Newly qualified doctor aims at a sustainable future for hunting and wildlife management
Niels Kanstrup wants to steer hunting and wildlife management towards a sustainable, lead-free future. A 35-year career as an advisor, researcher and active hunter, and a lifelong passion for nature, recently culminated in his defence of his doctoral dissertation at the Department of Ecoscience at Aarhus University.
On Monday, 10 October 2022, Niels Kanstrup defended his doctoral dissertation surrounded by colleagues, friends and family. His dissertation is the result of life-long work and a passion for nature, hunting and wildlife biology. The dissertation focuses on demonstrating the serious consequences of using lead ammunition in hunting, but it also demonstrates how the transition to lead-free ammunition could be organised. A transition that is both possible and necessary according to the newly appointed doctor.
Broad academic knowledge
Niels Kanstrup is employed as a wildlife biologist at the Department of Ecoscience, and he can now write dr.techn after his name. Although he studied biology at Aarhus University, much of his later career and experience stems from the world outside the yellow walls of the university, and he has spent a lot of time in the field with hunters.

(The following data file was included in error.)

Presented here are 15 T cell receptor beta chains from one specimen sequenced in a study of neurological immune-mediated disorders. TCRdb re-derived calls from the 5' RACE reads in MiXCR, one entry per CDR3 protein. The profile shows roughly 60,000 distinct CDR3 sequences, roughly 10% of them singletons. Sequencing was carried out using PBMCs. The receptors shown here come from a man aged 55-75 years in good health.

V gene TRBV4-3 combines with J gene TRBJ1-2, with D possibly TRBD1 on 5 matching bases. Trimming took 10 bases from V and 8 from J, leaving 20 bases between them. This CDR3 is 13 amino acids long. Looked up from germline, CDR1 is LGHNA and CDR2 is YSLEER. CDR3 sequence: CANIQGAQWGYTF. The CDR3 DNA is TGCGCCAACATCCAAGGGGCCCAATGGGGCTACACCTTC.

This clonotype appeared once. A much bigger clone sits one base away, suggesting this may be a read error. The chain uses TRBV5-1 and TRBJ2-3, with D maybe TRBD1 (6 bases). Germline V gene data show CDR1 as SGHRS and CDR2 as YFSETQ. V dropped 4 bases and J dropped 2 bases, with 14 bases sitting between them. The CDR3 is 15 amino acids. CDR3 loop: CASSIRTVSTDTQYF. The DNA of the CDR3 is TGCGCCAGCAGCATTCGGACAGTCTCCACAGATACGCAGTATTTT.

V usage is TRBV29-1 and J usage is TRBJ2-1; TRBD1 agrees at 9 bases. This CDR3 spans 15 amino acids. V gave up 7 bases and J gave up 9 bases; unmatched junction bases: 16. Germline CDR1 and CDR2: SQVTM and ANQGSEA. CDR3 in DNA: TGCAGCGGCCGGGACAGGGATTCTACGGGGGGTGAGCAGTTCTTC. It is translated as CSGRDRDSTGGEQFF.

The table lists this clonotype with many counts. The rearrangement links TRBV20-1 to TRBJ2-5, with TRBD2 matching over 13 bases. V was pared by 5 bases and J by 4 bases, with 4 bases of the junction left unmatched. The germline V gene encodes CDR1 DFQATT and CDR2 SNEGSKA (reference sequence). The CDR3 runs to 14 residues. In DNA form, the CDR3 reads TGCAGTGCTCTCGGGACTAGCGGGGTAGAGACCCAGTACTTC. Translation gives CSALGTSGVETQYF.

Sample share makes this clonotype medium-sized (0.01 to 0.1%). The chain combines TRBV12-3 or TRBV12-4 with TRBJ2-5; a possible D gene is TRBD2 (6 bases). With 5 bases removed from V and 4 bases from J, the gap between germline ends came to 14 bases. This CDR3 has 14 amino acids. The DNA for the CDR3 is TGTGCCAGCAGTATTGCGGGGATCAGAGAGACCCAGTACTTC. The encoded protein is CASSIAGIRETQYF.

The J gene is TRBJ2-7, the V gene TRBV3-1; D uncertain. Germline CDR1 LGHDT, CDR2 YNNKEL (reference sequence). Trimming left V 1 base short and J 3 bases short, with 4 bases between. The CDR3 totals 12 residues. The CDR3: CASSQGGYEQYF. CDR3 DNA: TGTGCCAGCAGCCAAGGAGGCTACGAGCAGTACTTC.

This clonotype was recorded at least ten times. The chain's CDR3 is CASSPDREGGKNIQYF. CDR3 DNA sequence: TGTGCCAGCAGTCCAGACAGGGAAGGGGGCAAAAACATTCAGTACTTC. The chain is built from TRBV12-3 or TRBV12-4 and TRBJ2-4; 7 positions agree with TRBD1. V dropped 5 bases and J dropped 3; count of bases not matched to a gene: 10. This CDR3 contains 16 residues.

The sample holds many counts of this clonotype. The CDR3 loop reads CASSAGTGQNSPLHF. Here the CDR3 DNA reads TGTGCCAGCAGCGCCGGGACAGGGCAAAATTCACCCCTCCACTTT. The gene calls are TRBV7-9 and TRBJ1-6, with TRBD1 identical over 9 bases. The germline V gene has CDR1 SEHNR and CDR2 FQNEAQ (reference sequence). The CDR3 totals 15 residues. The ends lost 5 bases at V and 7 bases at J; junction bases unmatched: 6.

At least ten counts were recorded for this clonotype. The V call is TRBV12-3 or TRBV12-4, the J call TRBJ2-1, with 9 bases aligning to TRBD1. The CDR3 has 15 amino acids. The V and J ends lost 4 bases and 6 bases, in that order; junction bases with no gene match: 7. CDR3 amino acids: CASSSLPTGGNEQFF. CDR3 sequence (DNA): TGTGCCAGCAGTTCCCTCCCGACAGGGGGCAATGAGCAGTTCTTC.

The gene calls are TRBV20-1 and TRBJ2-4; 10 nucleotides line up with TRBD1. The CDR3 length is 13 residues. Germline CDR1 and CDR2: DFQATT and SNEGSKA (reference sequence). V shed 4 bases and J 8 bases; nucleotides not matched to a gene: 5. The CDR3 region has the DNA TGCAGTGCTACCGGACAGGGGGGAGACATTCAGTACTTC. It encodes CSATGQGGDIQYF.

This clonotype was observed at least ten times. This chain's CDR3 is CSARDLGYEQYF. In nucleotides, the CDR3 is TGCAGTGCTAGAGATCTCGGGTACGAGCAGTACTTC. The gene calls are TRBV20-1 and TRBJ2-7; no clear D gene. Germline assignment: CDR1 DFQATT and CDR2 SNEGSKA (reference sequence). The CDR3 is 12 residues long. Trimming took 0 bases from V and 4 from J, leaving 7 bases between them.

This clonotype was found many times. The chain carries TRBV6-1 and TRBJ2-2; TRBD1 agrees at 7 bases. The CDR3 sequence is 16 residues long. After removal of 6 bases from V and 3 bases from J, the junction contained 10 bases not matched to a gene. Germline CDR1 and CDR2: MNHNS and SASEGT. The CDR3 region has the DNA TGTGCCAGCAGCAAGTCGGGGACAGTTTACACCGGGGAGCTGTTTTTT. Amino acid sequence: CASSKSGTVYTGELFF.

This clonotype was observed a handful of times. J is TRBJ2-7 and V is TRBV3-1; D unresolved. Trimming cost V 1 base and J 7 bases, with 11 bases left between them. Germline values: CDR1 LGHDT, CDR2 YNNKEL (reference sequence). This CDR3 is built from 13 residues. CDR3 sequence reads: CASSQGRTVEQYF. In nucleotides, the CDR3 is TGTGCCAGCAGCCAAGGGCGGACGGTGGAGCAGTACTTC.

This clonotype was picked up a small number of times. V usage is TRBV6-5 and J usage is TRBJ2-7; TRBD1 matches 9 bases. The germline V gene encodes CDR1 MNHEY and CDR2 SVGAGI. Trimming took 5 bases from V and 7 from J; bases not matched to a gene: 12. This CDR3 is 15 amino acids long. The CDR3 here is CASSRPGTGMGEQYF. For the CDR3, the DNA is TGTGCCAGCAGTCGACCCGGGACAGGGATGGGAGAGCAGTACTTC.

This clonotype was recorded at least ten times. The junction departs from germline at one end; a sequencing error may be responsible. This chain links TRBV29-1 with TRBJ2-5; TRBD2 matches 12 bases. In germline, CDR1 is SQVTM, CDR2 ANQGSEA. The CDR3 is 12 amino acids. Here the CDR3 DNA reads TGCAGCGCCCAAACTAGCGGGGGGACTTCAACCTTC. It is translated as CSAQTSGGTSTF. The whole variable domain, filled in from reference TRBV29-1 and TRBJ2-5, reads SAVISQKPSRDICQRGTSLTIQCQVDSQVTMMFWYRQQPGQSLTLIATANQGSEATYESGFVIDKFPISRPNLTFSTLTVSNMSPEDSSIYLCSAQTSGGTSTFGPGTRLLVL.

"I'm an active hunter, and a big part of my motivation for this dissertation has been my great passion for wildlife and hunting," says Niels Kanstrup.
Wants to break down silos
Niels Kanstrup returned to work at the university five or six years ago. He has published papers that, together with a synthesis, constitute the scientific part of his dissertation. A long career has given him broad experience in several specialist fields. Technical aspects have filled much of his time, but he has also worked with policy and legislation, and in particular hunters' reactions to the legislation. Furthermore, a more socio-economic approach to the material has also been important for Niels Kanstrup. This broad perspective is one of the strengths of the new dissertation:
"I have experience in natural sciences, technical sciences, and political and socio-economic fields, but I was well aware that none of this experience had enough depth for a doctoral dissertation. That's why my goal has been to break with silo thinking. And apparently I’ve managed to do this, because it’s actually one of the things that the assessment committee highlighted," he says.
For Niels Kanstrup, it is about breaking down silos and working across scientific disciplines, but it is also about using his extensive national and international network to contribute new research and new ideas. Without being too philosophical, he believes he takes a holistic approach to his work.
Therefore, he also hopes that his dissertation will help to develop a toolbox that moves away from silo thinking and towards a broader perspective. A toolbox and philosophy that he hopes can be transferred to other issues in society.